You can get it one sided or two sided fusible. I use it all the time. Smooth it out, give it some time to relax, put your fabric on it and, starting from the center, smooth it with your hands until it is wrinkle free. I pin every foot or 18" to make sure I can't shift the quilt fabric. The adhesive is slightly scratchy and tends to stay where you put it. Now time for dry heat pressing (always starting with the center). Usually I start with only doing the center square yard or so and then resmooth it with my hands and then do a foot around that. It depends on how relaxed the fabric is; sometimes I press the really hard-to-deal with fabric (top or backing) before putting it onto the fusible batting. When the back is done (I always do it first) I do the same process with the front (smooth, pin a few pins, iron with dry heat). Don't press longer than the instructions tell you or it will be hard to reposition, should you find a wrinkle.

    I turn it over and check the back side again, but it rarely (anymore) has a wrinkle (thanks to all that smoothing, which by the way, feels downright theraputic to my fabric loving soul!) When both sides pass my personal quilt police criteria I iron with steam. Using only heat can be unironed by simply reironing and running your hand under that area and lift the fabric free (you have to wait a pinch to let the extreme heat to disapate so you don't burn your hands) and then reposition and reiron. Once you use steam it can be removed using steam again, but it is harder and some of the adhesive gets lost. Follow the directions for how close you need to quilt. It varies, just like different regular battings do.

    I never intend to buy regular batting again. If I need it for something specific I still have plenty left. I have used cheaper and like it fine. I quilt pretty constantly and fusible saves me a huge amount of effort and time, w/o costing me any lots of time and effort to get the sandwich together. I refuse to use sprays that have as many warnings on them as quilt sprays do! Our earth doesn't need it either.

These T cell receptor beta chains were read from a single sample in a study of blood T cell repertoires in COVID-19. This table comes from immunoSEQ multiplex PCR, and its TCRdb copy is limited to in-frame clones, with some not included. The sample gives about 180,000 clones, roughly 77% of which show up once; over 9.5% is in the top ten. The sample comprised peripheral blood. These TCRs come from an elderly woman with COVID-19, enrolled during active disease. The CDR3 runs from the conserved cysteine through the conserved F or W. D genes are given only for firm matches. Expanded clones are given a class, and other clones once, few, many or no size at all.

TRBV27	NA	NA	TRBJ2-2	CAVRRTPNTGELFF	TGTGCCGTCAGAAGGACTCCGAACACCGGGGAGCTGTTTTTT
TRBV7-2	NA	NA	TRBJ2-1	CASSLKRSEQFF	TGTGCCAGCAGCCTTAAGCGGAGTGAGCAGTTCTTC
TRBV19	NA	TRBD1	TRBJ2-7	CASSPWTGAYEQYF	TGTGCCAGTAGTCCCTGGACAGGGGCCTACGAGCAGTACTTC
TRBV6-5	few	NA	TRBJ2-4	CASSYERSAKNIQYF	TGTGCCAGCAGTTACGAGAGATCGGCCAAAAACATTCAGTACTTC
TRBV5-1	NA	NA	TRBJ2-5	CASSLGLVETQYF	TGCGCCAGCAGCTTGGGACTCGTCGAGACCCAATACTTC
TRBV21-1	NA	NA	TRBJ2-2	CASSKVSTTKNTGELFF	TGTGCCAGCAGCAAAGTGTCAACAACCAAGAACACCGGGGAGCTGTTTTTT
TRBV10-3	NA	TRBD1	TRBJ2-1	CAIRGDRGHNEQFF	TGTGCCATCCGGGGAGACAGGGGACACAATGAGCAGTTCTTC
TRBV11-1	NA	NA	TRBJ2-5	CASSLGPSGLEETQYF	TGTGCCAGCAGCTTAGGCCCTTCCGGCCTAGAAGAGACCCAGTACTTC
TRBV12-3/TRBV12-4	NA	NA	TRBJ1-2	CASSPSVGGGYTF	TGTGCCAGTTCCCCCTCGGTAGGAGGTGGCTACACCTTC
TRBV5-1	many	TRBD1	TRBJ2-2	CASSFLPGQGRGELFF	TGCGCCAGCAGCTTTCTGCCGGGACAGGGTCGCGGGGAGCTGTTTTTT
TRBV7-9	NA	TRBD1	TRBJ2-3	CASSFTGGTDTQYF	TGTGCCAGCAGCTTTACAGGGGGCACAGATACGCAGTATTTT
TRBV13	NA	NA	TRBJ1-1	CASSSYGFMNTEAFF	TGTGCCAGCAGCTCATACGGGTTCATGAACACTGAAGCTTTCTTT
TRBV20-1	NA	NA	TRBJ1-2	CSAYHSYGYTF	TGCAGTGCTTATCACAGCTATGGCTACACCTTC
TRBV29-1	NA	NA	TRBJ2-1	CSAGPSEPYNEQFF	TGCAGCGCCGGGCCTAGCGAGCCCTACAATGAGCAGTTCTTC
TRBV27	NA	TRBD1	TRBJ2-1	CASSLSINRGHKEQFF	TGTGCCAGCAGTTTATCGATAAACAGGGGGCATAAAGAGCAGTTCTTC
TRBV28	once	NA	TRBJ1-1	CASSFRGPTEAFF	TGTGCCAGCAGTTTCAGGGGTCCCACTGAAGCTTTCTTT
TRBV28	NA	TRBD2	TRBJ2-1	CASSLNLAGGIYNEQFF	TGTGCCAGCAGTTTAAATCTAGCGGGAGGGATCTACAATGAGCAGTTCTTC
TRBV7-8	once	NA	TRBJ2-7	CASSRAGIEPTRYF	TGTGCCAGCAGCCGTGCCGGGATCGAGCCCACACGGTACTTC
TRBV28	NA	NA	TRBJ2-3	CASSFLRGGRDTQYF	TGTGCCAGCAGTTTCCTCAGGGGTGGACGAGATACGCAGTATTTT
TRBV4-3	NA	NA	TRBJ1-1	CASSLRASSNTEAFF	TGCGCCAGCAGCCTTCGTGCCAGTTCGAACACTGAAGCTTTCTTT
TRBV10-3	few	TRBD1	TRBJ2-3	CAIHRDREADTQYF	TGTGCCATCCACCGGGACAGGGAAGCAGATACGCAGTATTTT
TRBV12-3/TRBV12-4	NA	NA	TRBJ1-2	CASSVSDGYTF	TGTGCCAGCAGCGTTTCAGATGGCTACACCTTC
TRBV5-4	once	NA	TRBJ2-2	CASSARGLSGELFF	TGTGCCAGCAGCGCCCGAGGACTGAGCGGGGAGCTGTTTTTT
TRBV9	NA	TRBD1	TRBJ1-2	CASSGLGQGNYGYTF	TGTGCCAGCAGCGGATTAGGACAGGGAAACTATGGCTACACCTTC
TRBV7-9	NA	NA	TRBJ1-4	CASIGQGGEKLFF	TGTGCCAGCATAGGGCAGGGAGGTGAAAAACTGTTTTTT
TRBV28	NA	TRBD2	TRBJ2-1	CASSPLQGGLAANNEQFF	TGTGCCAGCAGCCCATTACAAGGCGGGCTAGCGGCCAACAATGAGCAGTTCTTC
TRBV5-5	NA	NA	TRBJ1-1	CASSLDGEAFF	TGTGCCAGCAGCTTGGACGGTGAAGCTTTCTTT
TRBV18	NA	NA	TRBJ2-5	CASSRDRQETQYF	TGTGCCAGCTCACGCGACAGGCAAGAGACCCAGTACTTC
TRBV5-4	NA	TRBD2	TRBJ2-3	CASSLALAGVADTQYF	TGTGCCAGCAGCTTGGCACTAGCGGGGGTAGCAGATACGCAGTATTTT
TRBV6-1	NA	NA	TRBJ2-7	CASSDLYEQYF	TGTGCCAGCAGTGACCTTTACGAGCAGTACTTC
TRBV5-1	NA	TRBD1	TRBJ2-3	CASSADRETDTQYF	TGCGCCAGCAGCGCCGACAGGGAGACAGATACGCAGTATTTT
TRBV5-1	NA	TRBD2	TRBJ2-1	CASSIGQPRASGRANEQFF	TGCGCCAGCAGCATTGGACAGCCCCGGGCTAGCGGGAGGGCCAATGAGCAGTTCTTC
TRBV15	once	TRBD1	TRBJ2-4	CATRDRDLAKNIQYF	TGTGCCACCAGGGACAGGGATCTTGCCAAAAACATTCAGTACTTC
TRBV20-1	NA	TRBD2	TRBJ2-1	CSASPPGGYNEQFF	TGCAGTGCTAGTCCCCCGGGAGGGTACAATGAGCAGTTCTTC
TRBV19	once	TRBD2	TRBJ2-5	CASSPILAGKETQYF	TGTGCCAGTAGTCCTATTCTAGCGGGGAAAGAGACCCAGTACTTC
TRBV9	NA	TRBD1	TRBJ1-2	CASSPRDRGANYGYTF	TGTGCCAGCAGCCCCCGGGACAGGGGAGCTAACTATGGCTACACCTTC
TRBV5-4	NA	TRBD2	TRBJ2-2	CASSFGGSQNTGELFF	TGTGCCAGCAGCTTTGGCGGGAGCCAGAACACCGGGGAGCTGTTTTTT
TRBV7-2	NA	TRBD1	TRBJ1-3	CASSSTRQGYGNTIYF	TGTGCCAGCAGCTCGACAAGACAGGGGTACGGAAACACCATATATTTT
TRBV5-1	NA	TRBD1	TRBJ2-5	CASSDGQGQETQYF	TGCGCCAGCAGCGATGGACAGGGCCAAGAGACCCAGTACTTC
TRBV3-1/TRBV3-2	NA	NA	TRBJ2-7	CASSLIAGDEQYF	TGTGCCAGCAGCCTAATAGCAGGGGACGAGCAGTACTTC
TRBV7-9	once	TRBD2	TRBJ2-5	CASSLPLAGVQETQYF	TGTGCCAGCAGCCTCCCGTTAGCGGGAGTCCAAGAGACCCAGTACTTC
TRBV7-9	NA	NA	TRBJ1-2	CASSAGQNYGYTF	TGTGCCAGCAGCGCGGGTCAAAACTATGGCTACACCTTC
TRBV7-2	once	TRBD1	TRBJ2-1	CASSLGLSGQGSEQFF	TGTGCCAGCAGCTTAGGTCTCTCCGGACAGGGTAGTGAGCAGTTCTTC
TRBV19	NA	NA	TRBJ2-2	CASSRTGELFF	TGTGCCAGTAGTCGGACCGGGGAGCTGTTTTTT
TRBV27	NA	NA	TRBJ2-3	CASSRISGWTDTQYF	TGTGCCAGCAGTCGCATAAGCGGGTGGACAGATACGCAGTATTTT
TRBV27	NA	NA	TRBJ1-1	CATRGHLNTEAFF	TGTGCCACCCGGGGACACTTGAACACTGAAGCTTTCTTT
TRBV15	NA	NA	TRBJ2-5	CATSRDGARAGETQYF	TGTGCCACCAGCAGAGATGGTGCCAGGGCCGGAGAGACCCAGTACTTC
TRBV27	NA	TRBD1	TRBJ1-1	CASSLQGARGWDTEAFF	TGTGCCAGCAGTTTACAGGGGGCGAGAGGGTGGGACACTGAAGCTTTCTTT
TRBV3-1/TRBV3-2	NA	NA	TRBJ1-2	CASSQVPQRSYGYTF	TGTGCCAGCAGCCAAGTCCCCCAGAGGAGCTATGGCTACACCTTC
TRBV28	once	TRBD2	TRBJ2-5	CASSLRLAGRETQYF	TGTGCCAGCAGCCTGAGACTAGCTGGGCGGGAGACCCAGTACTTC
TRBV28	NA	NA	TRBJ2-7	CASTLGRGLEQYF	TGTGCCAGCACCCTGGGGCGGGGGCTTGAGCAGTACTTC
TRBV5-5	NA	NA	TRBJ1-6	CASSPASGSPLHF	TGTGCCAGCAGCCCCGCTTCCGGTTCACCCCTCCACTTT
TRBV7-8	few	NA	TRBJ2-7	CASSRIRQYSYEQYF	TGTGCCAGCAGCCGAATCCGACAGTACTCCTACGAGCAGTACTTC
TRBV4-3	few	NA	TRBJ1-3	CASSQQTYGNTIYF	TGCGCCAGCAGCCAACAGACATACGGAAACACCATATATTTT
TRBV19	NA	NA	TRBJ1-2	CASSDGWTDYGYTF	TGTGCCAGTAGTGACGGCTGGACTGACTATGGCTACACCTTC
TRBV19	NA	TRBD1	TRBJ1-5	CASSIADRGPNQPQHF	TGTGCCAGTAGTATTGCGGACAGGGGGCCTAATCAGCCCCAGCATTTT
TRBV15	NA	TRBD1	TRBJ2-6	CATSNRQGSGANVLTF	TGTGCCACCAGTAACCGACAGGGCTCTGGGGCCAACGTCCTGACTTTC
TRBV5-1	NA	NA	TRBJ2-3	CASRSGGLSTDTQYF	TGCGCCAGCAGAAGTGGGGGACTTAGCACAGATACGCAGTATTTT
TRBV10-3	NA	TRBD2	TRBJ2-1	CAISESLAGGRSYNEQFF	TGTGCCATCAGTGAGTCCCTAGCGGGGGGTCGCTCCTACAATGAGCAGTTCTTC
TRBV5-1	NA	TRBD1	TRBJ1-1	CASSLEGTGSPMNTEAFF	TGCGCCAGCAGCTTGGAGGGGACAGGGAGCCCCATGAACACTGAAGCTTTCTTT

7. #27
    Super Member mjsylvstr's Avatar
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    I love it....I have used it on mini mug rugs to doing good sized lap quilts.( don't do large quilts anymore) and I wouldn't use anything different now.

    I buy Hobbs through the Connecting Thread when they have it on sale, usually at 30% off....can't beat the bargain.

  8. #28
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    I used it when I was first quilting things with my home machine. It helped me focus on the quilting rather than moving around with pins.

  9. #29
    Senior Member ghquilter53's Avatar
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    I don't remember the brand I used but I didn't like it. It didn't hold the fabric in place for me. I like the basting spray for up to lapsize quilts and have to turn the quilt over before quilting to make sure everything is smooth on the back as well.

  10. #30
    Super Member coopah's Avatar
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    Quote Originally Posted by quiltjoey View Post
    Have used both but prefer spray. It's not the best for people with breathing problems and should be used in a well-ventilated area...
    And also a mask that covers your nose and mouth...please. No matter what the label says, do everything you can to protect your airways.
    "A woman is like a tea bag-you can't tell how strong she is until you put her in hot water." Eleanor Roosevelt